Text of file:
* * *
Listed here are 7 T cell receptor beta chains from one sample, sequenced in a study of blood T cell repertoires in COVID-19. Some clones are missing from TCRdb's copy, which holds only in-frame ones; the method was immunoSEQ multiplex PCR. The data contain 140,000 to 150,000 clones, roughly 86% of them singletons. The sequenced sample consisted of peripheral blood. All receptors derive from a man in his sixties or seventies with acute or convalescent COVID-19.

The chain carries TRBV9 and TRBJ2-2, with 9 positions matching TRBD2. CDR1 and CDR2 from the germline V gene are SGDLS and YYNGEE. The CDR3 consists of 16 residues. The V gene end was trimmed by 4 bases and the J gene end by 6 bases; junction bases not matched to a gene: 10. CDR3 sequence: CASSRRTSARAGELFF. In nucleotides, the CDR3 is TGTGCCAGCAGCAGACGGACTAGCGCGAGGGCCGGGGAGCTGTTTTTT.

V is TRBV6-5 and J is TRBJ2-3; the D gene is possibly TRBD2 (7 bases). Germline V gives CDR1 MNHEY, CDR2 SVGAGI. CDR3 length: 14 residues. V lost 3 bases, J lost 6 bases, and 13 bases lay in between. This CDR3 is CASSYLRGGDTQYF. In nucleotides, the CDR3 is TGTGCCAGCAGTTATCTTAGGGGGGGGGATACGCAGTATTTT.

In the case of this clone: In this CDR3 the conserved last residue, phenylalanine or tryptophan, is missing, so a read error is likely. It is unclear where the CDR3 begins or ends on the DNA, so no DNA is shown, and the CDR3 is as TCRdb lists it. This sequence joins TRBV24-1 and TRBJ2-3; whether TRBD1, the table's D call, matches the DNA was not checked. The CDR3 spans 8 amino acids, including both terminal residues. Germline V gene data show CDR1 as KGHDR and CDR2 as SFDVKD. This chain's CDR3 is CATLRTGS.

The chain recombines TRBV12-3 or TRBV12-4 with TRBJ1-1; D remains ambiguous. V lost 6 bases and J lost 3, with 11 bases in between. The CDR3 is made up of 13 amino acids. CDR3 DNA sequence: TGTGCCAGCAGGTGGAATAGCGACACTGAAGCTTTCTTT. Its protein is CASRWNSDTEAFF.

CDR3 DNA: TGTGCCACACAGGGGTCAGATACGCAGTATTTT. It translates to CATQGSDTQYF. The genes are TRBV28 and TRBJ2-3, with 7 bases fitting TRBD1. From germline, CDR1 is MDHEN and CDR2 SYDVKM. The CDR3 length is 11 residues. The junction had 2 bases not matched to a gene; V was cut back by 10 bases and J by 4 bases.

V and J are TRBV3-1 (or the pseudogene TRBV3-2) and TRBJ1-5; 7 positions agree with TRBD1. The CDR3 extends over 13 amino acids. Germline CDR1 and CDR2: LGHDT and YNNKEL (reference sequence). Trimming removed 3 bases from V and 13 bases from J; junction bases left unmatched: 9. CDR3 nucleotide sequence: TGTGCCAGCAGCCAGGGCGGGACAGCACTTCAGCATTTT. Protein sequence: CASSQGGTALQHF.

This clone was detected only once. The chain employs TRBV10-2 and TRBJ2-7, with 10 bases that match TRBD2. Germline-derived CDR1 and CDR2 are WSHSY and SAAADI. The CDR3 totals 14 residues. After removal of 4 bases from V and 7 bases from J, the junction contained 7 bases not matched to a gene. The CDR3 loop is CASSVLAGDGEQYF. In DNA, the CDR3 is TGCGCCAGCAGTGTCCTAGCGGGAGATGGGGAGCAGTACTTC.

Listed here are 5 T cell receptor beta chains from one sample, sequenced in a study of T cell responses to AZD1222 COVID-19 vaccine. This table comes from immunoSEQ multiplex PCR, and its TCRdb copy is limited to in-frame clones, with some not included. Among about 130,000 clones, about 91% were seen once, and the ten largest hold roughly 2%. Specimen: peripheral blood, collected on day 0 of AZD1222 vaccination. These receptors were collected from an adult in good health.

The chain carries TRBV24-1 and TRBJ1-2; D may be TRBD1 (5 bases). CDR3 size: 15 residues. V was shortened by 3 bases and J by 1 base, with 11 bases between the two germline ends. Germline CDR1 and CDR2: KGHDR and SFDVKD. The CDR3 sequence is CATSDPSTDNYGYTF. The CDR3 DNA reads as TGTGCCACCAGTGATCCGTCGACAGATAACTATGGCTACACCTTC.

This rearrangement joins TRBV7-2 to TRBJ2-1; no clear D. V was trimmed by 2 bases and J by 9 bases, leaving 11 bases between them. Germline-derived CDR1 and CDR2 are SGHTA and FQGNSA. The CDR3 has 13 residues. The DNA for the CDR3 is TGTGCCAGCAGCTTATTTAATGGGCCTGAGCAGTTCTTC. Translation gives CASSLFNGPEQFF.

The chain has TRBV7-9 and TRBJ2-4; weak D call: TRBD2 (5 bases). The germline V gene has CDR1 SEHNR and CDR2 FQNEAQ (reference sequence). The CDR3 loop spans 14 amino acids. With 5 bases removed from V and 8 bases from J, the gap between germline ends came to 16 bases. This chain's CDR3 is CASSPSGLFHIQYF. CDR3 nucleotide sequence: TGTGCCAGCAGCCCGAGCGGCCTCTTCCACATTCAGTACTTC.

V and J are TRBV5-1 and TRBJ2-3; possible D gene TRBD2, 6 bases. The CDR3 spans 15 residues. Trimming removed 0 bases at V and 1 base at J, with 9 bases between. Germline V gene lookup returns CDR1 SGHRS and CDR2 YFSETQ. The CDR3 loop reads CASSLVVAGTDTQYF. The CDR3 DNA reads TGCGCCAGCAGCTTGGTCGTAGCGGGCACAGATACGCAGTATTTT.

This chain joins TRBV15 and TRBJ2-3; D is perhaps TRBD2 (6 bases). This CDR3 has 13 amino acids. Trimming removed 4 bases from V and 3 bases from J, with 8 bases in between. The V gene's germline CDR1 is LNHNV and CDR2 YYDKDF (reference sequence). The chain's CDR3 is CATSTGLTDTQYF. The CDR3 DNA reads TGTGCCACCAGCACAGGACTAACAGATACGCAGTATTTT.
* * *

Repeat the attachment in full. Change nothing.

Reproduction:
Listed here are 7 T cell receptor beta chains from one sample, sequenced in a study of blood T cell repertoires in COVID-19. Some clones are missing from TCRdb's copy, which holds only in-frame ones; the method was immunoSEQ multiplex PCR. The data contain 140,000 to 150,000 clones, roughly 86% of them singletons. The sequenced sample consisted of peripheral blood. All receptors derive from a man in his sixties or seventies with acute or convalescent COVID-19.

The chain carries TRBV9 and TRBJ2-2, with 9 positions matching TRBD2. CDR1 and CDR2 from the germline V gene are SGDLS and YYNGEE. The CDR3 consists of 16 residues. The V gene end was trimmed by 4 bases and the J gene end by 6 bases; junction bases not matched to a gene: 10. CDR3 sequence: CASSRRTSARAGELFF. In nucleotides, the CDR3 is TGTGCCAGCAGCAGACGGACTAGCGCGAGGGCCGGGGAGCTGTTTTTT.

V is TRBV6-5 and J is TRBJ2-3; the D gene is possibly TRBD2 (7 bases). Germline V gives CDR1 MNHEY, CDR2 SVGAGI. CDR3 length: 14 residues. V lost 3 bases, J lost 6 bases, and 13 bases lay in between. This CDR3 is CASSYLRGGDTQYF. In nucleotides, the CDR3 is TGTGCCAGCAGTTATCTTAGGGGGGGGGATACGCAGTATTTT.

In the case of this clone: In this CDR3 the conserved last residue, phenylalanine or tryptophan, is missing, so a read error is likely. It is unclear where the CDR3 begins or ends on the DNA, so no DNA is shown, and the CDR3 is as TCRdb lists it. This sequence joins TRBV24-1 and TRBJ2-3; whether TRBD1, the table's D call, matches the DNA was not checked. The CDR3 spans 8 amino acids, including both terminal residues. Germline V gene data show CDR1 as KGHDR and CDR2 as SFDVKD. This chain's CDR3 is CATLRTGS.

The chain recombines TRBV12-3 or TRBV12-4 with TRBJ1-1; D remains ambiguous. V lost 6 bases and J lost 3, with 11 bases in between. The CDR3 is made up of 13 amino acids. CDR3 DNA sequence: TGTGCCAGCAGGTGGAATAGCGACACTGAAGCTTTCTTT. Its protein is CASRWNSDTEAFF.

CDR3 DNA: TGTGCCACACAGGGGTCAGATACGCAGTATTTT. It translates to CATQGSDTQYF. The genes are TRBV28 and TRBJ2-3, with 7 bases fitting TRBD1. From germline, CDR1 is MDHEN and CDR2 SYDVKM. The CDR3 length is 11 residues. The junction had 2 bases not matched to a gene; V was cut back by 10 bases and J by 4 bases.

V and J are TRBV3-1 (or the pseudogene TRBV3-2) and TRBJ1-5; 7 positions agree with TRBD1. The CDR3 extends over 13 amino acids. Germline CDR1 and CDR2: LGHDT and YNNKEL (reference sequence). Trimming removed 3 bases from V and 13 bases from J; junction bases left unmatched: 9. CDR3 nucleotide sequence: TGTGCCAGCAGCCAGGGCGGGACAGCACTTCAGCATTTT. Protein sequence: CASSQGGTALQHF.

This clone was detected only once. The chain employs TRBV10-2 and TRBJ2-7, with 10 bases that match TRBD2. Germline-derived CDR1 and CDR2 are WSHSY and SAAADI. The CDR3 totals 14 residues. After removal of 4 bases from V and 7 bases from J, the junction contained 7 bases not matched to a gene. The CDR3 loop is CASSVLAGDGEQYF. In DNA, the CDR3 is TGCGCCAGCAGTGTCCTAGCGGGAGATGGGGAGCAGTACTTC.

Listed here are 5 T cell receptor beta chains from one sample, sequenced in a study of T cell responses to AZD1222 COVID-19 vaccine. This table comes from immunoSEQ multiplex PCR, and its TCRdb copy is limited to in-frame clones, with some not included. Among about 130,000 clones, about 91% were seen once, and the ten largest hold roughly 2%. Specimen: peripheral blood, collected on day 0 of AZD1222 vaccination. These receptors were collected from an adult in good health.

The chain carries TRBV24-1 and TRBJ1-2; D may be TRBD1 (5 bases). CDR3 size: 15 residues. V was shortened by 3 bases and J by 1 base, with 11 bases between the two germline ends. Germline CDR1 and CDR2: KGHDR and SFDVKD. The CDR3 sequence is CATSDPSTDNYGYTF. The CDR3 DNA reads as TGTGCCACCAGTGATCCGTCGACAGATAACTATGGCTACACCTTC.

This rearrangement joins TRBV7-2 to TRBJ2-1; no clear D. V was trimmed by 2 bases and J by 9 bases, leaving 11 bases between them. Germline-derived CDR1 and CDR2 are SGHTA and FQGNSA. The CDR3 has 13 residues. The DNA for the CDR3 is TGTGCCAGCAGCTTATTTAATGGGCCTGAGCAGTTCTTC. Translation gives CASSLFNGPEQFF.

The chain has TRBV7-9 and TRBJ2-4; weak D call: TRBD2 (5 bases). The germline V gene has CDR1 SEHNR and CDR2 FQNEAQ (reference sequence). The CDR3 loop spans 14 amino acids. With 5 bases removed from V and 8 bases from J, the gap between germline ends came to 16 bases. This chain's CDR3 is CASSPSGLFHIQYF. CDR3 nucleotide sequence: TGTGCCAGCAGCCCGAGCGGCCTCTTCCACATTCAGTACTTC.

V and J are TRBV5-1 and TRBJ2-3; possible D gene TRBD2, 6 bases. The CDR3 spans 15 residues. Trimming removed 0 bases at V and 1 base at J, with 9 bases between. Germline V gene lookup returns CDR1 SGHRS and CDR2 YFSETQ. The CDR3 loop reads CASSLVVAGTDTQYF. The CDR3 DNA reads TGCGCCAGCAGCTTGGTCGTAGCGGGCACAGATACGCAGTATTTT.

This chain joins TRBV15 and TRBJ2-3; D is perhaps TRBD2 (6 bases). This CDR3 has 13 amino acids. Trimming removed 4 bases from V and 3 bases from J, with 8 bases in between. The V gene's germline CDR1 is LNHNV and CDR2 YYDKDF (reference sequence). The chain's CDR3 is CATSTGLTDTQYF. The CDR3 DNA reads TGTGCCACCAGCACAGGACTAACAGATACGCAGTATTTT.